Aqueous Flow Batteries for Energy Storage
The Science Partner Journal Energy Material Advances is now considering submissions for a special issue on Aqueous Flow Batteries for Energy Storage.
The renewable energies like solar and wind are becoming a central topic of our time due to the critical issues of energy and environment. However, these renewable energy sources are intermittent and often unpredictable, which induce a low-quality output electricity and further affect their stability in grid. Electricity energy storage (EES) technology, which could store and release electricity as needed, therefore, becomes an effective way to solve these problems. Flow batteries as one kind of EES technologies have received considerable attention in large scale energy storage due to their attractive features like flexible design, good safety, high energy efficiency and environmental benignity. The recent development of flow battery especially the vanadium flow battery (VFB), has been increasingly rapid. Demonstrations with scale from 10s kW to MW have been successfully carried out, which confirms the availability and possibility of flow battery for large-scale energy storage. At the same time, many new flow battery systems with high energy density and low cost have been emerging to maintain the sustainable development of flow batteries. This issue will focus on the current status of flow battery development, including the new flow battery systems from inorganic to organic based batteries, as well as the key factors that affect the final commercialization of flow batteries.
Prof. Dr. Xianfeng Li, Dalian Institute of Physics, Chinese Academy of Sciences
Dr. Xianfeng Li received his Ph.D. degree from Jilin University in 2006. He currently serves as full professor and the Head of Energy Storage Division at Dalian Institute of Chemical Physics, Chinese Academy of Sciences (CAS). His research interest mainly focused on fundamental and applied research on different electrochemical energy storage techniques, e. g. in particularly flow batteries e. g. vanadium flow batteries, zinc flow batteries etc. At present, he serves as the editorial board member of Science Bulletin, Sustainable Energy & Fuels (RSC), Journal of Energy Chemistry (Elsevier), Scientific Reports and Sustainability.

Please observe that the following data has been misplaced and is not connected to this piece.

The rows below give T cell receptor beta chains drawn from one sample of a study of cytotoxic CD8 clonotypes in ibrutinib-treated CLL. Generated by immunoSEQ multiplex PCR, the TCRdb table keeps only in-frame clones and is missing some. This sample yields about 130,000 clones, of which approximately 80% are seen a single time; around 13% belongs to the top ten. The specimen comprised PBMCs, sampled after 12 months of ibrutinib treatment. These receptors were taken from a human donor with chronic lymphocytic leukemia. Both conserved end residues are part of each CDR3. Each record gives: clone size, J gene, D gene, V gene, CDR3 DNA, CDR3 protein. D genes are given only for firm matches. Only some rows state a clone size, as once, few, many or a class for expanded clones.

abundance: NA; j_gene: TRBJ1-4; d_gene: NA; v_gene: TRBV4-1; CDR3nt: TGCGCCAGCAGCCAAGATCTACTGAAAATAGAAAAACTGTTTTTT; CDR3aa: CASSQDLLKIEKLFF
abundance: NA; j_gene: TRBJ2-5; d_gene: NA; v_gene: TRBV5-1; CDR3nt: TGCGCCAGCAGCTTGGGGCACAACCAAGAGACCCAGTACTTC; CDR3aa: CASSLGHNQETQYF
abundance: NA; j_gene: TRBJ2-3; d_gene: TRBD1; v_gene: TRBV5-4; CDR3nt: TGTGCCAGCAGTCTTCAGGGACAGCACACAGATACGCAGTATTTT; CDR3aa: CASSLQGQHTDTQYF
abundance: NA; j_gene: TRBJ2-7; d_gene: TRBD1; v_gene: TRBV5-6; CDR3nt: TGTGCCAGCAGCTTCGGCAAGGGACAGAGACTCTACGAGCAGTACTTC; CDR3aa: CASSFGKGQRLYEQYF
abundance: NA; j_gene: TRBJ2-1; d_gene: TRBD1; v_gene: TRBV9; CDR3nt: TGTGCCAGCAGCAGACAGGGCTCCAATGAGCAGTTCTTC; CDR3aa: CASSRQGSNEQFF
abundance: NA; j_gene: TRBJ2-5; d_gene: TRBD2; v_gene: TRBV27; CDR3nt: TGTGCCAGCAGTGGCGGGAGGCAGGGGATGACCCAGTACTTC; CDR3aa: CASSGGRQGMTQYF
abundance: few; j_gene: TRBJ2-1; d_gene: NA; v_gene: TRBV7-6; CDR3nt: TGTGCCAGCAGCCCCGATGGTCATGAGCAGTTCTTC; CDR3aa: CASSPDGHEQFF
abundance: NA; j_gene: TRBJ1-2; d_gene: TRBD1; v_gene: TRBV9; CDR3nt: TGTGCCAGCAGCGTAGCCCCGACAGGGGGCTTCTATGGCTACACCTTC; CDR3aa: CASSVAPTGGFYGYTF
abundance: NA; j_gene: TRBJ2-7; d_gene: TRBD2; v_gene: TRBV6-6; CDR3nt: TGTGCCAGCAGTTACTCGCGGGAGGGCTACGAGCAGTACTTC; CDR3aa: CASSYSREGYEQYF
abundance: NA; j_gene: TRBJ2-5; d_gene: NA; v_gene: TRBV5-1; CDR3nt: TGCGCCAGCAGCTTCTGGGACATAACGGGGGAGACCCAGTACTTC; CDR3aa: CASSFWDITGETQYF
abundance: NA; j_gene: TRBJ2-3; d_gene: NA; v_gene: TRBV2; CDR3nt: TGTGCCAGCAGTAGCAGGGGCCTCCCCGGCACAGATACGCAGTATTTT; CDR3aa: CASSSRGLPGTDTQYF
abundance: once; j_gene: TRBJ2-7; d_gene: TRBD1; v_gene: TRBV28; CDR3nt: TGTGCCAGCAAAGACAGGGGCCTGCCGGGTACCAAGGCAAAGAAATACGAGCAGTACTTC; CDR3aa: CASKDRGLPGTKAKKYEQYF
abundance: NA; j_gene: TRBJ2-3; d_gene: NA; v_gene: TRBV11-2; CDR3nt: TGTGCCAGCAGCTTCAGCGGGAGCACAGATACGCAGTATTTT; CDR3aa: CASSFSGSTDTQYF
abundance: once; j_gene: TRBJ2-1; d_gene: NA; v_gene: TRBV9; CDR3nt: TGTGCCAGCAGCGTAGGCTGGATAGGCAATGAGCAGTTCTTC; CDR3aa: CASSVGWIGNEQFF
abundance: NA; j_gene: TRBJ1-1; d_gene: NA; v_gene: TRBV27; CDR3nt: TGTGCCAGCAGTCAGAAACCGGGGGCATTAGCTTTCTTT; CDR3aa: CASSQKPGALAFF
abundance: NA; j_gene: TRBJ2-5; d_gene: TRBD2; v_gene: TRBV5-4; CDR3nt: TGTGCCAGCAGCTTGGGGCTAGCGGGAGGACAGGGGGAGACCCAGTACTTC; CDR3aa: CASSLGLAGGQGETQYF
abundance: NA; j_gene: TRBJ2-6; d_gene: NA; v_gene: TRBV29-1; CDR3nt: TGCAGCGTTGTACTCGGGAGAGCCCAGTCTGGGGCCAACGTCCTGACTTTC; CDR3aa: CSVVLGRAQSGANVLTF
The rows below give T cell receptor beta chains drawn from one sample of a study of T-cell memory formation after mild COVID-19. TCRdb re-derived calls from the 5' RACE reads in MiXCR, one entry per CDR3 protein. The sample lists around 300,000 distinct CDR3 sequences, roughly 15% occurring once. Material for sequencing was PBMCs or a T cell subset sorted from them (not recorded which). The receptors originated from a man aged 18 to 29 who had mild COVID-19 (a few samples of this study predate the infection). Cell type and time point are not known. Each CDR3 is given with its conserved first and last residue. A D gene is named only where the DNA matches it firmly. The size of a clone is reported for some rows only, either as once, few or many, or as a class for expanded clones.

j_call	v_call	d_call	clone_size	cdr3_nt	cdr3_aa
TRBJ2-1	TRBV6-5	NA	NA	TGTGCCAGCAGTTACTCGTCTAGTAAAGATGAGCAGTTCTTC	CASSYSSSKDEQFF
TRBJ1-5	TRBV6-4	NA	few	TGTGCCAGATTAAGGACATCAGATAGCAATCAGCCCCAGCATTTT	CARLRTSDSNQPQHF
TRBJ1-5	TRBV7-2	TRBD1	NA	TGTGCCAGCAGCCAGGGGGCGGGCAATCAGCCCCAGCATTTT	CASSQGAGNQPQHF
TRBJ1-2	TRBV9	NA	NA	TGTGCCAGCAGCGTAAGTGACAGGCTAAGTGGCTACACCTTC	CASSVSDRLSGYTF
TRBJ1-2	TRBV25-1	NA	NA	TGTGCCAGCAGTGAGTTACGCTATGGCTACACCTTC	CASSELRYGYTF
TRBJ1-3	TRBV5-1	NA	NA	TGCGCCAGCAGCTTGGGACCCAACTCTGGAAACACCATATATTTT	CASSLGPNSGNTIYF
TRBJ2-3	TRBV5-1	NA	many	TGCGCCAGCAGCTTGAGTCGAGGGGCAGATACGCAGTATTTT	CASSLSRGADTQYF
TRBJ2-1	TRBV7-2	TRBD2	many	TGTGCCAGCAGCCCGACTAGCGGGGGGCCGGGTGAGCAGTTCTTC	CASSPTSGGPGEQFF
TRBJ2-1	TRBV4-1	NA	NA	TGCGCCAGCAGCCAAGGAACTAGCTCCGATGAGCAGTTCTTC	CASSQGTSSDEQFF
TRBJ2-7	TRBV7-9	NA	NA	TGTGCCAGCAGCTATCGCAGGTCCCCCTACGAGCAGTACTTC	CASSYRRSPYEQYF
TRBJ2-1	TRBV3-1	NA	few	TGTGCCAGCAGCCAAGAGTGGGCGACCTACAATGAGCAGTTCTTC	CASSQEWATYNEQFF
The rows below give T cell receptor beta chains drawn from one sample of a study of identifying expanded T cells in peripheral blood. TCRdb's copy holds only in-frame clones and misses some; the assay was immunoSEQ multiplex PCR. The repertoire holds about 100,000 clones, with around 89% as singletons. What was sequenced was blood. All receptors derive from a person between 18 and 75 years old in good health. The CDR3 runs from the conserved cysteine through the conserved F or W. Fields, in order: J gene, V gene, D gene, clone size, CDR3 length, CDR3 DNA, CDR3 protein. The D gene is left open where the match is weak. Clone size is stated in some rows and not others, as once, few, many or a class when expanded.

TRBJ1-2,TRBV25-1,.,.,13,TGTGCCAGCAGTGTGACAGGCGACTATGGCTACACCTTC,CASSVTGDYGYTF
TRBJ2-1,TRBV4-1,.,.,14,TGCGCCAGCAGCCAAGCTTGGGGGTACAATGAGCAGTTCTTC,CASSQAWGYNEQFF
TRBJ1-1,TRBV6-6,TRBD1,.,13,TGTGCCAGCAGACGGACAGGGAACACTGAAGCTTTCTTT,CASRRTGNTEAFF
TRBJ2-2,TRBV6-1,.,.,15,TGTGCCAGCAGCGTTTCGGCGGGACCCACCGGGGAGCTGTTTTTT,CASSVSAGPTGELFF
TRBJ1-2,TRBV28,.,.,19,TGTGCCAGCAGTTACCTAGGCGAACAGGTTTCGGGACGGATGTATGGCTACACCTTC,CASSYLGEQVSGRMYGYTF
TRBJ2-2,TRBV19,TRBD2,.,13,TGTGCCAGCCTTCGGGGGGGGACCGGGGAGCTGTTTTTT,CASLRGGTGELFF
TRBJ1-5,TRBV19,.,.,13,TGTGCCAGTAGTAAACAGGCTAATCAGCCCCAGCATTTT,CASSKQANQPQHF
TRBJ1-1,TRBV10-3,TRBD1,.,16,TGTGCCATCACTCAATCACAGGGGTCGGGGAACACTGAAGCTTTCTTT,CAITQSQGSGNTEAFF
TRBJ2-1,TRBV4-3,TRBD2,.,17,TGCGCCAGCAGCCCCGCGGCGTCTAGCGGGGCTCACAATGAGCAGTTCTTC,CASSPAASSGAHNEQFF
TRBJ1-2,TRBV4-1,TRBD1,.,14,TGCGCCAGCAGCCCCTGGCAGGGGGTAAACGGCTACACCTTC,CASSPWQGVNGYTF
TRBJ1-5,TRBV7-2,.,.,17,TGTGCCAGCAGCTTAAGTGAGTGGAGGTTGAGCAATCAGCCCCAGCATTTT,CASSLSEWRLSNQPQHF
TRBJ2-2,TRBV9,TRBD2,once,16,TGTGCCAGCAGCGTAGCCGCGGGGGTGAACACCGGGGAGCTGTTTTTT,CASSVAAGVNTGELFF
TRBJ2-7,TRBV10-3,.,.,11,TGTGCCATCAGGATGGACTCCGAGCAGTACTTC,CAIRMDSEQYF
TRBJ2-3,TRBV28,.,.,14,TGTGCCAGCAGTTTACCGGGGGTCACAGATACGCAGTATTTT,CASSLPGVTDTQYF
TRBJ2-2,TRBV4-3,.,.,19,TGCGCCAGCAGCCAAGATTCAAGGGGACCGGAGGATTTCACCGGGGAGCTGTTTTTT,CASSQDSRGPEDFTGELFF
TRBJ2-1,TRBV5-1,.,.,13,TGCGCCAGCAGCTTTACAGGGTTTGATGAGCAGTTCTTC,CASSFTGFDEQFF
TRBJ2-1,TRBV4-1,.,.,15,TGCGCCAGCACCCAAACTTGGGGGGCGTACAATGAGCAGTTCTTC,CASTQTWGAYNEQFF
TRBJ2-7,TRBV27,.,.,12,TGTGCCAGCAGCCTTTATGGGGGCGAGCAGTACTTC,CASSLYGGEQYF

Dr. Wei Wang, Pacific Northwest National Laboratory
Dr. Wei Wang is currently the director of the Energy Storage Materials Initiative, a multi-million-dollar and multi-year project at Pacific Northwest National Laboratory (PNNL) to fundamentally transform energy material research and development (R&D) through a physics-informed, data-driven approach. He also serves as the chief scientist on stationary energy storage R&D at PNNL, which covers a diverse portfolio of energy storage technologies. Dr. Wang joined PNNL in 2009 after received his PhD in Materials Science and Engineering from Carnegie Mellon University.
Prof. Dr. Yi-Chun Lu, Chinese University of Hong Kong
Dr. Yi-Chun Lu received her B.S. degree from National Tsing Hua University in 2007 and Ph.D. degree from the Massachusetts Institute of Technology in 2012. She is currently an Associate Professor at The Chinese University of Hong Kong (CUHK). Dr. Lu's research interest centers on developing fundamental understandings and material design principles for clean energy storage and conversion. In particular, her research group focuses on electrode and electrolyte design for high-energy metal-air and metal-sulfur batteries; redox-active components and solution chemistry for redox-flow batteries; mechanistic understanding of interfacial phenomena governing electrochemical energy conversion and storage processes.
Prof. Dr. Qing Wang, National University of Singapore
Dr. Qing Wang is an Associate Professor at the Department of Materials Science & Engineering, National University of Singapore. His research interest is “Charge Transport in Mesoscopic Energy Conversion and Storage Systems”. Based on the redox targeting concept of energy materials, his group is extensively working on a new battery technology — redox targeting-based flow batteries and beyond, with the implementations to a wide variety of battery chemistries for advanced large-scale energy storage.
August 30, 2021
Please select "Special Issue: Aqueous Flow Batteries for Energy Storage" as the section/category during the submission process. Please also indicate in your cover letter that your submission is intended for inclusion in the special issue.